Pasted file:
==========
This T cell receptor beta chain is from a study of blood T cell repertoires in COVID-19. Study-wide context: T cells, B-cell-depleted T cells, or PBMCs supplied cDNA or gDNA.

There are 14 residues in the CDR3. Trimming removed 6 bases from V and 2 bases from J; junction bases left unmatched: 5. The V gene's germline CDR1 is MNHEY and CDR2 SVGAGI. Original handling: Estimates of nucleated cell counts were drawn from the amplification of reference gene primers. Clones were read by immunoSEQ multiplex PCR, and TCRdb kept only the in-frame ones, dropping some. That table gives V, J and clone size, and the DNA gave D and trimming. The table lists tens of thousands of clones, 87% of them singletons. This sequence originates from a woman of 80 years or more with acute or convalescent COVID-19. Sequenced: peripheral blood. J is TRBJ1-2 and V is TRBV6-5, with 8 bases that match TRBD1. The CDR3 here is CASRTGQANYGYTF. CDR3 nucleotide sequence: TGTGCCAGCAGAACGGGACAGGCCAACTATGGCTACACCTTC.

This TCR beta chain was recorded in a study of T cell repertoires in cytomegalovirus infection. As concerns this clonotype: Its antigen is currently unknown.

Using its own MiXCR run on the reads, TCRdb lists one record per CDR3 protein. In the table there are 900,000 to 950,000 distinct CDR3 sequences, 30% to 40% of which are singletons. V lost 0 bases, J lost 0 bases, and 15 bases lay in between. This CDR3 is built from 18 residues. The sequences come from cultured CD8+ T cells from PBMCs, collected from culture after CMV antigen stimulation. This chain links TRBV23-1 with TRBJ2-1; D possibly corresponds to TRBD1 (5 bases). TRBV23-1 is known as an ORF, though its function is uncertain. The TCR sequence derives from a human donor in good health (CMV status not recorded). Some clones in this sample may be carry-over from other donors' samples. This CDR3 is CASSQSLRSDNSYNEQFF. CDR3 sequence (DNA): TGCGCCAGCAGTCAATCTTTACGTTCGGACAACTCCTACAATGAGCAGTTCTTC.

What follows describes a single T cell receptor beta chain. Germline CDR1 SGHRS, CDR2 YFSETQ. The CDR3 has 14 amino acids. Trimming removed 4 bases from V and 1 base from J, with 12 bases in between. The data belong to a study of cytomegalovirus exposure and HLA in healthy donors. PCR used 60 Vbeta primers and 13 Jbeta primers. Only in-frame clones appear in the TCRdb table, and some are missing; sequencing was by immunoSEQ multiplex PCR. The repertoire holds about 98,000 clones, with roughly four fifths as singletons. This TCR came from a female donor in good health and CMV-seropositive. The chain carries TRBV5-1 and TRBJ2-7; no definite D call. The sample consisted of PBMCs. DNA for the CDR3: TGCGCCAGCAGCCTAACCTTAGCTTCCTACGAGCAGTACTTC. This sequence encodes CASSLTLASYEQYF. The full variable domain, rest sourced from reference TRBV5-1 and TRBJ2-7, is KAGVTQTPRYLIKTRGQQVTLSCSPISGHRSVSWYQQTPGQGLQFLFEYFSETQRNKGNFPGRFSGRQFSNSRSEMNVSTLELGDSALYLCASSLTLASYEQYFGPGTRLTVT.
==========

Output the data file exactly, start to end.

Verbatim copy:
This T cell receptor beta chain is from a study of blood T cell repertoires in COVID-19. Study-wide context: T cells, B-cell-depleted T cells, or PBMCs supplied cDNA or gDNA.

There are 14 residues in the CDR3. Trimming removed 6 bases from V and 2 bases from J; junction bases left unmatched: 5. The V gene's germline CDR1 is MNHEY and CDR2 SVGAGI. Original handling: Estimates of nucleated cell counts were drawn from the amplification of reference gene primers. Clones were read by immunoSEQ multiplex PCR, and TCRdb kept only the in-frame ones, dropping some. That table gives V, J and clone size, and the DNA gave D and trimming. The table lists tens of thousands of clones, 87% of them singletons. This sequence originates from a woman of 80 years or more with acute or convalescent COVID-19. Sequenced: peripheral blood. J is TRBJ1-2 and V is TRBV6-5, with 8 bases that match TRBD1. The CDR3 here is CASRTGQANYGYTF. CDR3 nucleotide sequence: TGTGCCAGCAGAACGGGACAGGCCAACTATGGCTACACCTTC.

This TCR beta chain was recorded in a study of T cell repertoires in cytomegalovirus infection. As concerns this clonotype: Its antigen is currently unknown.

Using its own MiXCR run on the reads, TCRdb lists one record per CDR3 protein. In the table there are 900,000 to 950,000 distinct CDR3 sequences, 30% to 40% of which are singletons. V lost 0 bases, J lost 0 bases, and 15 bases lay in between. This CDR3 is built from 18 residues. The sequences come from cultured CD8+ T cells from PBMCs, collected from culture after CMV antigen stimulation. This chain links TRBV23-1 with TRBJ2-1; D possibly corresponds to TRBD1 (5 bases). TRBV23-1 is known as an ORF, though its function is uncertain. The TCR sequence derives from a human donor in good health (CMV status not recorded). Some clones in this sample may be carry-over from other donors' samples. This CDR3 is CASSQSLRSDNSYNEQFF. CDR3 sequence (DNA): TGCGCCAGCAGTCAATCTTTACGTTCGGACAACTCCTACAATGAGCAGTTCTTC.

What follows describes a single T cell receptor beta chain. Germline CDR1 SGHRS, CDR2 YFSETQ. The CDR3 has 14 amino acids. Trimming removed 4 bases from V and 1 base from J, with 12 bases in between. The data belong to a study of cytomegalovirus exposure and HLA in healthy donors. PCR used 60 Vbeta primers and 13 Jbeta primers. Only in-frame clones appear in the TCRdb table, and some are missing; sequencing was by immunoSEQ multiplex PCR. The repertoire holds about 98,000 clones, with roughly four fifths as singletons. This TCR came from a female donor in good health and CMV-seropositive. The chain carries TRBV5-1 and TRBJ2-7; no definite D call. The sample consisted of PBMCs. DNA for the CDR3: TGCGCCAGCAGCCTAACCTTAGCTTCCTACGAGCAGTACTTC. This sequence encodes CASSLTLASYEQYF. The full variable domain, rest sourced from reference TRBV5-1 and TRBJ2-7, is KAGVTQTPRYLIKTRGQQVTLSCSPISGHRSVSWYQQTPGQGLQFLFEYFSETQRNKGNFPGRFSGRQFSNSRSEMNVSTLELGDSALYLCASSLTLASYEQYFGPGTRLTVT.